It’s Monday! I spent most of the weekend sick in bed, watching the 2018 North American League of Legends Summer Split. My husband, who loves hockey, doesn’t understand how I can possibly enjoy watching eSports. He also doesn’t understand how I can possibly enjoy watching the entirety of the Jurassic Park series over and over again, but I didn’t marry him for his love of dinosaurs (of which there is none–love of dinosaurs, that is).
I love this book so much.
Sure, Sayarer is a pinko commie liberal whatever whatever and, sure, it infuses almost every aspect of his writing. And some people wouldn’t care for that. But I love it. I love his approach, I love his language, I love his honesty, I love the hallucinations/magical realism, and I love (in a totally out-of-character way) his run-on, overblown paragraphing.
I believe that this is the first truly modern (2015) American road-trip narrative that I have read thus far (aside from Caputo’s The Longest Road, which, while a road-trip narrative set in America, did not bring the sense of America to the table, if that makes sense).
It has been incredibly hard to find modern (2010+) American road-trip narratives in the traditional publishing market. (There are plenty of self-published American road-trip narratives, sure, and I believe that some of them were probably worthy of traditional publishing but chose not/were unable to go that route for one reason or another, but I am unwilling to sift through the mass of dreck to find something good.) There are some more recent American road-trip narratives (many with a focus other than just the journey) that are on my TBR list, but my TBR travel book list is probably in the 400 range right now, and that’s just the travel books. If we start getting into my history list and classic literature list, and then my random bullshit list, I’m well into the thousands and whimpering at the thought that I might not be able to read them all.
Well, that was a digression.
The driving difference between Caputo’s The Longest Road and Sayarer’s Interstate is what I referenced above: Caputo has a Goal–he’s going to drive the longest road in America in his Airstream. Sayarer has a goal too: to get to San Francisco, primarily by hitchhiking.
What ends up driving *cough* these two apart in feel is that Sayarer is a meandering, where-the-wind-takes-him guy, and his book mirrors that. Caputo is focused. He’s doing a particular thing a particular way on a particular route. He has his wife, his dogs, his fitted-out Airstream and they are getting it done. Sayarer has a backpack, some cardboard signs, and a thumb. He gets where he gets in whatever way he gets there. There’s no constant companion, no driving force, nothing to stop him from spending a few days here and a few days there.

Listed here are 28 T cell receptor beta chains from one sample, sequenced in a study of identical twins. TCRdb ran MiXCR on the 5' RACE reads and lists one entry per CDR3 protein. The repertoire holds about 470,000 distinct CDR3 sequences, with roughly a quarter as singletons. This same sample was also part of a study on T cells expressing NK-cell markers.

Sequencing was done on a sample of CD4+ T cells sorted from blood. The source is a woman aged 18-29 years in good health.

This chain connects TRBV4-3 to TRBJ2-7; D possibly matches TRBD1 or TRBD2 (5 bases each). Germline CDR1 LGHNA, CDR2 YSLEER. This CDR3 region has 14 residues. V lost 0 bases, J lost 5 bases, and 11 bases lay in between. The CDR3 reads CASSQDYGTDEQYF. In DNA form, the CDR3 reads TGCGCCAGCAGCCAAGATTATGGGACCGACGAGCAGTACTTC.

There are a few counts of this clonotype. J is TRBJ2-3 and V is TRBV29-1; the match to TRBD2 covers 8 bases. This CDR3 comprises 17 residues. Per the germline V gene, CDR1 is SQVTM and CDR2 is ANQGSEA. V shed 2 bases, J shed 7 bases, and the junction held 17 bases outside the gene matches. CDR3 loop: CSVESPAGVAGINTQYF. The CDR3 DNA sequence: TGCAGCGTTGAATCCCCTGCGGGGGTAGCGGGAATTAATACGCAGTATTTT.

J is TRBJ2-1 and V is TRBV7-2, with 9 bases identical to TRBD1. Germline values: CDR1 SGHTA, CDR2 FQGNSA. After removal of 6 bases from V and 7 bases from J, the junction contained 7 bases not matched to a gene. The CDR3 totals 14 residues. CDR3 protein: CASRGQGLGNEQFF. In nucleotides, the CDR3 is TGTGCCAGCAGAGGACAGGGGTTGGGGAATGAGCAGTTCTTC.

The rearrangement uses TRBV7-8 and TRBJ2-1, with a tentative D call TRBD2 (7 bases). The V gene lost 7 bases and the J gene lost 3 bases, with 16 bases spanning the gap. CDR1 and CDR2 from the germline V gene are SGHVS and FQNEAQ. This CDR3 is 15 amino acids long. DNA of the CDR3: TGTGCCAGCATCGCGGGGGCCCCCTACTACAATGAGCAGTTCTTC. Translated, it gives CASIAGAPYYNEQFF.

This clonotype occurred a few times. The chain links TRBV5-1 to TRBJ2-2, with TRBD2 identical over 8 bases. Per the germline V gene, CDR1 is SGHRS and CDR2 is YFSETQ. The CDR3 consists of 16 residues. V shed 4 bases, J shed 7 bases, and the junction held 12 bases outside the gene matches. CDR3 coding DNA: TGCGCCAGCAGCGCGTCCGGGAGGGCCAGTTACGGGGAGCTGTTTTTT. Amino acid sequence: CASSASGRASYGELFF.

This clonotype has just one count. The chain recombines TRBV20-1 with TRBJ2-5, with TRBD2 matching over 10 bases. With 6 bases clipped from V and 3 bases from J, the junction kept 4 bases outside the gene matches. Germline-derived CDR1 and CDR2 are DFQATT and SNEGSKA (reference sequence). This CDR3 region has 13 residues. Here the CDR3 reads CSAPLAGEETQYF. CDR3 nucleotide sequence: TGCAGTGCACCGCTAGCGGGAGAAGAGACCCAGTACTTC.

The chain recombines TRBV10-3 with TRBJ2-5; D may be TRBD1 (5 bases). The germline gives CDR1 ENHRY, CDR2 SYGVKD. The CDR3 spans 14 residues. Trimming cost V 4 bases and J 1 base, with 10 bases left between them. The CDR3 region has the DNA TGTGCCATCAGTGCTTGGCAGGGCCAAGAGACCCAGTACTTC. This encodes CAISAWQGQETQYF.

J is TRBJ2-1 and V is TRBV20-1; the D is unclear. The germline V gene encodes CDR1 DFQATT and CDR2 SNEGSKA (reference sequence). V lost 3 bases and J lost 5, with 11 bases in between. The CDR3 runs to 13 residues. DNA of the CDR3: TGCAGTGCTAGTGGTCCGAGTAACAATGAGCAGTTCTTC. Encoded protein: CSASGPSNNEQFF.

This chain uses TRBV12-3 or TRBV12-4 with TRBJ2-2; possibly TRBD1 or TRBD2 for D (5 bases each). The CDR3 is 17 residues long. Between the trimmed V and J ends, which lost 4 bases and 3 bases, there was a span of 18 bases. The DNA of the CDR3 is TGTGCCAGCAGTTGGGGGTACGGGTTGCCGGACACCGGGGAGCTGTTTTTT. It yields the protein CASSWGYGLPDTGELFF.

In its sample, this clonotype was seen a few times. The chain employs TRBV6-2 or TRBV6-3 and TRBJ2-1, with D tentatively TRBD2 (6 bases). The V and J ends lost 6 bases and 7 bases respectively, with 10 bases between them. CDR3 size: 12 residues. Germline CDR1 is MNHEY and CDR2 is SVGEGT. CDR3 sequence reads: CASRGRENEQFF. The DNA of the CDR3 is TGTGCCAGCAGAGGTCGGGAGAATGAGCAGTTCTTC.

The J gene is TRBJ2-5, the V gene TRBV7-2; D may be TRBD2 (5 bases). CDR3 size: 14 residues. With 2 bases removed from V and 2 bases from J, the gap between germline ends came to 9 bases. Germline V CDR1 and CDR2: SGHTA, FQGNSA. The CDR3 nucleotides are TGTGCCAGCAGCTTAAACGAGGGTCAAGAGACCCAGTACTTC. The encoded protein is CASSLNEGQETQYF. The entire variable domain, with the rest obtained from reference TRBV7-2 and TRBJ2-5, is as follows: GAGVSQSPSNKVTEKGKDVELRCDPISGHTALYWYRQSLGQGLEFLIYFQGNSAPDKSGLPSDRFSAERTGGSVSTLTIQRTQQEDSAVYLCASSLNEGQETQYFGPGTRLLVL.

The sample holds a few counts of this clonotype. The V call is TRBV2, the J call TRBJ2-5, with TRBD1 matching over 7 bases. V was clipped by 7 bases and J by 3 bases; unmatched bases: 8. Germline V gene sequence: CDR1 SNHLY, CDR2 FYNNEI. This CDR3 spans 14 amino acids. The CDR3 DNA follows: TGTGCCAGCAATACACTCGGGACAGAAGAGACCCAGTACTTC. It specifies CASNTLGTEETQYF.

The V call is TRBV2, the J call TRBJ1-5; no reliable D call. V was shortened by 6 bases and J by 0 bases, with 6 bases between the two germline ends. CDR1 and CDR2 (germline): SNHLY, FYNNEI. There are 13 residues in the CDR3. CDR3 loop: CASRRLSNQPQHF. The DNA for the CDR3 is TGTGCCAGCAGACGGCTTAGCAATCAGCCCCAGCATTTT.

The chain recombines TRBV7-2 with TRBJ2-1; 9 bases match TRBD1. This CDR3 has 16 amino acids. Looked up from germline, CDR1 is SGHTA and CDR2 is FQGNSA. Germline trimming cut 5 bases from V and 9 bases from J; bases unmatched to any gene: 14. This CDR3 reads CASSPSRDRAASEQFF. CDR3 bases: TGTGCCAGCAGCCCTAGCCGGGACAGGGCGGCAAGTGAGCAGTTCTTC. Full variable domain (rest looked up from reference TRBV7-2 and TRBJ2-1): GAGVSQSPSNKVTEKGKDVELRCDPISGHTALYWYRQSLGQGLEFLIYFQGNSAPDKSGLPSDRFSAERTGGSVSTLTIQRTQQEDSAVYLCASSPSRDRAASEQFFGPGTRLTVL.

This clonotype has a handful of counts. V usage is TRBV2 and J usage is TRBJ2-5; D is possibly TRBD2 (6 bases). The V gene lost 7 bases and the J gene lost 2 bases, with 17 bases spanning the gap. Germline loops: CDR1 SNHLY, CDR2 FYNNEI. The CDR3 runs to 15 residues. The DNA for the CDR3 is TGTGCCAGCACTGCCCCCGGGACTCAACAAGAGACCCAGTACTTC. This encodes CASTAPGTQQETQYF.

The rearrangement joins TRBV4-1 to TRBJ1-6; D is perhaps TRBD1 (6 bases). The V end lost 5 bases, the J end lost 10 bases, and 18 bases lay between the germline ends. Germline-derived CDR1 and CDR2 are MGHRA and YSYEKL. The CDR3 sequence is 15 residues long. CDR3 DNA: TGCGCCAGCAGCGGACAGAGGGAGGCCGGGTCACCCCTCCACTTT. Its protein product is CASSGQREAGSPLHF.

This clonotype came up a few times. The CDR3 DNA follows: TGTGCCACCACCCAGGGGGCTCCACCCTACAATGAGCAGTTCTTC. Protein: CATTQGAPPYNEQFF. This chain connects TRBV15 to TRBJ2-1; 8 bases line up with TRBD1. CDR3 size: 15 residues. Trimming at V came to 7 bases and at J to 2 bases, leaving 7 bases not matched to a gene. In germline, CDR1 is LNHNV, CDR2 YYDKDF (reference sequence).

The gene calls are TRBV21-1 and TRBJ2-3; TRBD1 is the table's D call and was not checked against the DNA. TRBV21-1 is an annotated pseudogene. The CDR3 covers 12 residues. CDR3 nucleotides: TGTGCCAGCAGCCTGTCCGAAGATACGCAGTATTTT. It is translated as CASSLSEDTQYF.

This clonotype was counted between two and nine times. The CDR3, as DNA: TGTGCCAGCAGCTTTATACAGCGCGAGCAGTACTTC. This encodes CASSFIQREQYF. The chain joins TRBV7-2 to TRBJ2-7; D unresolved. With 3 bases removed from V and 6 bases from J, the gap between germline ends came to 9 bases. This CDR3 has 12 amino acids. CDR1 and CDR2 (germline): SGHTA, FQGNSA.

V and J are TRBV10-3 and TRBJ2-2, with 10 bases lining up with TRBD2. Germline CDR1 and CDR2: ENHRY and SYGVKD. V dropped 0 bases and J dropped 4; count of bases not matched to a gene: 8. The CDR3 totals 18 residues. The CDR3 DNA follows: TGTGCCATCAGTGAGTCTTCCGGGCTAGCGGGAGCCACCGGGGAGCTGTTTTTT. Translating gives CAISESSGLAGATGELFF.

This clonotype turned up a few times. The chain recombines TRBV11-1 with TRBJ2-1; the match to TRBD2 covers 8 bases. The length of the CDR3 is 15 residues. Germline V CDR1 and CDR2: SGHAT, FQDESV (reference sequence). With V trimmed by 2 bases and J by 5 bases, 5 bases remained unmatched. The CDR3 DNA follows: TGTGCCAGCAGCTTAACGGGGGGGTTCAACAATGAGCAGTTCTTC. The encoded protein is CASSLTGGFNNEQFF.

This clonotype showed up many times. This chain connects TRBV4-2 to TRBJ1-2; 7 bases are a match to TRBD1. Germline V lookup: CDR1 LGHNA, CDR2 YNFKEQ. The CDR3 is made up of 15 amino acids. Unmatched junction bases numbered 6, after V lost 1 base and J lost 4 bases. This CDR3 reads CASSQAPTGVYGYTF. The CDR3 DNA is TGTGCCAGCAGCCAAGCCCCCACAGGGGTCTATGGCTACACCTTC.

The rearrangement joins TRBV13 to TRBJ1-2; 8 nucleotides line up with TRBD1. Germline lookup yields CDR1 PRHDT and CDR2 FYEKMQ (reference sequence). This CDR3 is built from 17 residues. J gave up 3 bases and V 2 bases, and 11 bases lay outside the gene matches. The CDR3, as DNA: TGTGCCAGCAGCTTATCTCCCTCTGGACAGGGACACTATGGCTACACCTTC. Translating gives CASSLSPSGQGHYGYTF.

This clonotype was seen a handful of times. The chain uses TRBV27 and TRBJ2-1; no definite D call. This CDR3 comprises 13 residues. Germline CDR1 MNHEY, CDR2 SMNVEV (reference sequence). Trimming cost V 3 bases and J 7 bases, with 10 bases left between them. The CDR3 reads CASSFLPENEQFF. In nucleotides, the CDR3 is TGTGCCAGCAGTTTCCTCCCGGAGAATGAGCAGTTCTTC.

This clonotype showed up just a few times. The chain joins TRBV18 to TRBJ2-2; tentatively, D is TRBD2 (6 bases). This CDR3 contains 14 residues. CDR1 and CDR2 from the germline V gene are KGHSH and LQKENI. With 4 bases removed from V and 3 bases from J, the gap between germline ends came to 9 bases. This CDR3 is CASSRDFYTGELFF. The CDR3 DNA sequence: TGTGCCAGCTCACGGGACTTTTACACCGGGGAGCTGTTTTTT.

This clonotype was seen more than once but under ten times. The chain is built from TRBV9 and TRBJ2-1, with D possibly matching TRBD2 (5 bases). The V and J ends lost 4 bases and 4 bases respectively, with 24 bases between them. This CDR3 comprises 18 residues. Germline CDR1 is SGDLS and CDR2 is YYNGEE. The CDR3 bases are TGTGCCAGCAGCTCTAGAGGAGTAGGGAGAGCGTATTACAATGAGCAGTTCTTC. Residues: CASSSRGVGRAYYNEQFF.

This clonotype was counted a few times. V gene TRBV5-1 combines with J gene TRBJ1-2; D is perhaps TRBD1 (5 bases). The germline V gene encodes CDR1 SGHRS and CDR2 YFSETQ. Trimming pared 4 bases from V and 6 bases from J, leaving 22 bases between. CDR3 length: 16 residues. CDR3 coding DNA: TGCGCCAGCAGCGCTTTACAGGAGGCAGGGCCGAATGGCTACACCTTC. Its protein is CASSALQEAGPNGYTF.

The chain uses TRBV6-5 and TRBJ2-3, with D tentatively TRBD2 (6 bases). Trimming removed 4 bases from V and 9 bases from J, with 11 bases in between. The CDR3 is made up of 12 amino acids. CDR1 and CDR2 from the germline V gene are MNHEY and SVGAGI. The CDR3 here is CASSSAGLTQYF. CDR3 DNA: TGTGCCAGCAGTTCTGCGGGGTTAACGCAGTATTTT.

And, yes, I’m biased. I think a road-trip has a destination, yes, but to put an all-encompassing Goal on the thing taints it. It becomes about the destination(s) and not about the journey. And what is the point of a road-trip if not to journey?
Back to this lovely book.
Sayarer is engaging. He talks to people. He observes how people interact with each other and their environment. He examines himself and the world. He draws from world history and politics. He questions meanings. He flips back and forth between a sort of beat, riffing expressionist voice–when he gets deep into describing sensations and feelings–and a regular, personable narrative tone.
It’s quite lovely.
And this book, Interstate, is a true American road-trip narrative. It’s conforms to what I would consider classic road-trip tropes in a beautiful way.
What leaves me wondering is… this book has two reviews on Amazon. (One of them is mine because, really, it needed more than one review.) I’m clearly reading a UK release–which I know because the spelling and structure of certain things is definitely British… and the publishing info also gives a strong clue.
Was this never released in America? If I went on Amazon UK, would it have many more reviews? (I would do that, but I don’t feel like fighting with my computer right now–I hate dealing with locational re-routes.) If this was released in America, why didn’t it sell here? If it wasn’t, why not? Did people think it would do poorly? Did the UK publisher not try to sell international rights? This book (in my opinion) should be canon for American road-trip literature.
I HAVE SO MANY QUESTIONS.